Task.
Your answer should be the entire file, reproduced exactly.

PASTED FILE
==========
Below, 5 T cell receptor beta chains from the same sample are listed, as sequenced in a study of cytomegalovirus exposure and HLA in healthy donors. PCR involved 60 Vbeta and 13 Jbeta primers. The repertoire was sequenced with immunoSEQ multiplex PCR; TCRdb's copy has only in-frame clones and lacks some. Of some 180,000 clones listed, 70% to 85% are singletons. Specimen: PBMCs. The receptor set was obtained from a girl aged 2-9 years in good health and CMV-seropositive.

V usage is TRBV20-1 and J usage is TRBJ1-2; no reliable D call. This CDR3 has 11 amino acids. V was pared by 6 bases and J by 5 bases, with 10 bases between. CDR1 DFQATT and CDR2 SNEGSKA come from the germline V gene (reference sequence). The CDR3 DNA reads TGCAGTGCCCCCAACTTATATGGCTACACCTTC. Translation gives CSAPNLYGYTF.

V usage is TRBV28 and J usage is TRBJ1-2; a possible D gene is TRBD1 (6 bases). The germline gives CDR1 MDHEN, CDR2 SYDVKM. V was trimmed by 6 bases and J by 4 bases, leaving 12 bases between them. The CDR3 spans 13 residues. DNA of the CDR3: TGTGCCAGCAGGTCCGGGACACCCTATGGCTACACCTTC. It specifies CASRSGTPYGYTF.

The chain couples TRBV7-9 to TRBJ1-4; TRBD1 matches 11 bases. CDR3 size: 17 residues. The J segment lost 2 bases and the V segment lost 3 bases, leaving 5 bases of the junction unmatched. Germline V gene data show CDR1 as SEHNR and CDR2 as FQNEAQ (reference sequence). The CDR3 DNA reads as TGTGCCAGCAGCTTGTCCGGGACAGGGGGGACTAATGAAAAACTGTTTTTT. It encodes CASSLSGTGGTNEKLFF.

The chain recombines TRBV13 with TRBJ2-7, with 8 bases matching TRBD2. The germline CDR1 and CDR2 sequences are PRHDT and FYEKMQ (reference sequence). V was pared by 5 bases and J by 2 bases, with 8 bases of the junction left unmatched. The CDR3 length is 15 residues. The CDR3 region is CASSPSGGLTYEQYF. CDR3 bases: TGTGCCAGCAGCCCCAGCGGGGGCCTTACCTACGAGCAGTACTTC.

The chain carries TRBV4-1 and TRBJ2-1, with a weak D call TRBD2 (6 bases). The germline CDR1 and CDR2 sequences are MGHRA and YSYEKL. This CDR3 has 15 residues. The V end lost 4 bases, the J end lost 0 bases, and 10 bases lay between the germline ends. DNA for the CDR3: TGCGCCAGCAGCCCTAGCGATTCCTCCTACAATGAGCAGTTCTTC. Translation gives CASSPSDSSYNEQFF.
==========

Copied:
Below, 5 T cell receptor beta chains from the same sample are listed, as sequenced in a study of cytomegalovirus exposure and HLA in healthy donors. PCR involved 60 Vbeta and 13 Jbeta primers. The repertoire was sequenced with immunoSEQ multiplex PCR; TCRdb's copy has only in-frame clones and lacks some. Of some 180,000 clones listed, 70% to 85% are singletons. Specimen: PBMCs. The receptor set was obtained from a girl aged 2-9 years in good health and CMV-seropositive.

V usage is TRBV20-1 and J usage is TRBJ1-2; no reliable D call. This CDR3 has 11 amino acids. V was pared by 6 bases and J by 5 bases, with 10 bases between. CDR1 DFQATT and CDR2 SNEGSKA come from the germline V gene (reference sequence). The CDR3 DNA reads TGCAGTGCCCCCAACTTATATGGCTACACCTTC. Translation gives CSAPNLYGYTF.

V usage is TRBV28 and J usage is TRBJ1-2; a possible D gene is TRBD1 (6 bases). The germline gives CDR1 MDHEN, CDR2 SYDVKM. V was trimmed by 6 bases and J by 4 bases, leaving 12 bases between them. The CDR3 spans 13 residues. DNA of the CDR3: TGTGCCAGCAGGTCCGGGACACCCTATGGCTACACCTTC. It specifies CASRSGTPYGYTF.

The chain couples TRBV7-9 to TRBJ1-4; TRBD1 matches 11 bases. CDR3 size: 17 residues. The J segment lost 2 bases and the V segment lost 3 bases, leaving 5 bases of the junction unmatched. Germline V gene data show CDR1 as SEHNR and CDR2 as FQNEAQ (reference sequence). The CDR3 DNA reads as TGTGCCAGCAGCTTGTCCGGGACAGGGGGGACTAATGAAAAACTGTTTTTT. It encodes CASSLSGTGGTNEKLFF.

The chain recombines TRBV13 with TRBJ2-7, with 8 bases matching TRBD2. The germline CDR1 and CDR2 sequences are PRHDT and FYEKMQ (reference sequence). V was pared by 5 bases and J by 2 bases, with 8 bases of the junction left unmatched. The CDR3 length is 15 residues. The CDR3 region is CASSPSGGLTYEQYF. CDR3 bases: TGTGCCAGCAGCCCCAGCGGGGGCCTTACCTACGAGCAGTACTTC.

The chain carries TRBV4-1 and TRBJ2-1, with a weak D call TRBD2 (6 bases). The germline CDR1 and CDR2 sequences are MGHRA and YSYEKL. This CDR3 has 15 residues. The V end lost 4 bases, the J end lost 0 bases, and 10 bases lay between the germline ends. DNA for the CDR3: TGCGCCAGCAGCCCTAGCGATTCCTCCTACAATGAGCAGTTCTTC. Translation gives CASSPSDSSYNEQFF.